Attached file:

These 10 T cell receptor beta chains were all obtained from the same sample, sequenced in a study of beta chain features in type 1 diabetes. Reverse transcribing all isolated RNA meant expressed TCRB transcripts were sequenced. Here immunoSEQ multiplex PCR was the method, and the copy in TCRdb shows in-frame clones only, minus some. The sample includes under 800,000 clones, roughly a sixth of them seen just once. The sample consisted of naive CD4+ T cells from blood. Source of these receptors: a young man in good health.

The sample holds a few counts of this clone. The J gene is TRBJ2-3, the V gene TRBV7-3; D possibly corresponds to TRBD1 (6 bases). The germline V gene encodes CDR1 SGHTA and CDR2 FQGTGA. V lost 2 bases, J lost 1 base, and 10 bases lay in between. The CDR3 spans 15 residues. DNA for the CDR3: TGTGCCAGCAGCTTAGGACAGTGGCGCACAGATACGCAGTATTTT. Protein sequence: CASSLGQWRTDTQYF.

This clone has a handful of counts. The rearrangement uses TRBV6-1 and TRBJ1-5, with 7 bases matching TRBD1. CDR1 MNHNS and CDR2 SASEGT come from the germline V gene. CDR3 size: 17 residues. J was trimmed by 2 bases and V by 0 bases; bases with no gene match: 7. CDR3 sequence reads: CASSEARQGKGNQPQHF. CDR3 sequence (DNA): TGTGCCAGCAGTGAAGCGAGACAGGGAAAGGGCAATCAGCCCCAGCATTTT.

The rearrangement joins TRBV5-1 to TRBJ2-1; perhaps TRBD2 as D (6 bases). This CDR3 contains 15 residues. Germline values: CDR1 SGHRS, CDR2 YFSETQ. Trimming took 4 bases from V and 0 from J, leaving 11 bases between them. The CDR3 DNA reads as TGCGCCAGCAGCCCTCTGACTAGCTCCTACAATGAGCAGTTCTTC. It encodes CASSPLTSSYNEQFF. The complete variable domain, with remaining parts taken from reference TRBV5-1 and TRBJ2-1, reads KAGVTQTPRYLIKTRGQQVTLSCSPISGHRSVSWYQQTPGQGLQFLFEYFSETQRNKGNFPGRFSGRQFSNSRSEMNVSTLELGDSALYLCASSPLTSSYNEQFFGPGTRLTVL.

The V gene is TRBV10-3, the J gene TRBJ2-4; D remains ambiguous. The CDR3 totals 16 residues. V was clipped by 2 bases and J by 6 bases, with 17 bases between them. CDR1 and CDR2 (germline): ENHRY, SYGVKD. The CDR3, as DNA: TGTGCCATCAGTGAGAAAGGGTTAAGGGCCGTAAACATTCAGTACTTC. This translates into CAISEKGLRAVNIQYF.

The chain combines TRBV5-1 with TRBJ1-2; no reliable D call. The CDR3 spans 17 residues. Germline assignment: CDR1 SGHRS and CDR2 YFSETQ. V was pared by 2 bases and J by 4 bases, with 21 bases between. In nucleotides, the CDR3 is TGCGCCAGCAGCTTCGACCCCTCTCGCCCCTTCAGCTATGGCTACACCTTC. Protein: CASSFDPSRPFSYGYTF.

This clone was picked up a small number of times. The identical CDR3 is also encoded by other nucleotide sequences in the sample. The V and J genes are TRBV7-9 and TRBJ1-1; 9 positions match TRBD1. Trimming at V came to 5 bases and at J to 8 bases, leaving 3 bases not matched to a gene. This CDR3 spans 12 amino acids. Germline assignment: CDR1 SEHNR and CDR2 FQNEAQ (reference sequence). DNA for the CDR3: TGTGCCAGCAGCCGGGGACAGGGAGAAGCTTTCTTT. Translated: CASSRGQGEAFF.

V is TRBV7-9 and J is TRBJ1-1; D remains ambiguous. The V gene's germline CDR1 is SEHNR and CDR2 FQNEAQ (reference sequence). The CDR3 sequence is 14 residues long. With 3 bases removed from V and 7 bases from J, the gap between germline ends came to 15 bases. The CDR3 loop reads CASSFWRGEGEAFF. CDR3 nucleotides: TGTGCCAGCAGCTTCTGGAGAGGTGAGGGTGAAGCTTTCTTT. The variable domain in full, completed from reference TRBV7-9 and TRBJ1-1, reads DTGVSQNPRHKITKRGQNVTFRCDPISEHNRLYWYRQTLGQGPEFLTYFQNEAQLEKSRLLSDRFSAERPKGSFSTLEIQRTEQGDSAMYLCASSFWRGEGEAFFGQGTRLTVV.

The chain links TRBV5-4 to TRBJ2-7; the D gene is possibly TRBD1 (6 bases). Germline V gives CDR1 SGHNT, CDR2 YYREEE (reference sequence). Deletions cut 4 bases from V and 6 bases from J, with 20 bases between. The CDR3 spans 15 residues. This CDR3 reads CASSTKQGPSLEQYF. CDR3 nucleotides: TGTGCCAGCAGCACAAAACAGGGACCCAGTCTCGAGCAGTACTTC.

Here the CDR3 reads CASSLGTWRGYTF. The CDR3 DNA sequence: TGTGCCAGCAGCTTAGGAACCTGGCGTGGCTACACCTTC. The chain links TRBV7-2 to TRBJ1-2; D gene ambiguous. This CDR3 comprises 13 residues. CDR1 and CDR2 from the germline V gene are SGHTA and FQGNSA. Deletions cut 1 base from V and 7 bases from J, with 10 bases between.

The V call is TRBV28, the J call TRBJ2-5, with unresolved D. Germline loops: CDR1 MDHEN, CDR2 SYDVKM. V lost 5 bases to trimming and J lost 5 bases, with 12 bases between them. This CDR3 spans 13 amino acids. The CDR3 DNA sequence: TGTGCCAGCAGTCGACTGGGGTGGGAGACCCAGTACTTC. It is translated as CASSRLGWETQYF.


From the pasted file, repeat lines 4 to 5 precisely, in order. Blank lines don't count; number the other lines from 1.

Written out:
The rearrangement joins TRBV5-1 to TRBJ2-1; perhaps TRBD2 as D (6 bases). This CDR3 contains 15 residues. Germline values: CDR1 SGHRS, CDR2 YFSETQ. Trimming took 4 bases from V and 0 from J, leaving 11 bases between them. The CDR3 DNA reads as TGCGCCAGCAGCCCTCTGACTAGCTCCTACAATGAGCAGTTCTTC. It encodes CASSPLTSSYNEQFF. The complete variable domain, with remaining parts taken from reference TRBV5-1 and TRBJ2-1, reads KAGVTQTPRYLIKTRGQQVTLSCSPISGHRSVSWYQQTPGQGLQFLFEYFSETQRNKGNFPGRFSGRQFSNSRSEMNVSTLELGDSALYLCASSPLTSSYNEQFFGPGTRLTVL.

The V gene is TRBV10-3, the J gene TRBJ2-4; D remains ambiguous. The CDR3 totals 16 residues. V was clipped by 2 bases and J by 6 bases, with 17 bases between them. CDR1 and CDR2 (germline): ENHRY, SYGVKD. The CDR3, as DNA: TGTGCCATCAGTGAGAAAGGGTTAAGGGCCGTAAACATTCAGTACTTC. This translates into CAISEKGLRAVNIQYF.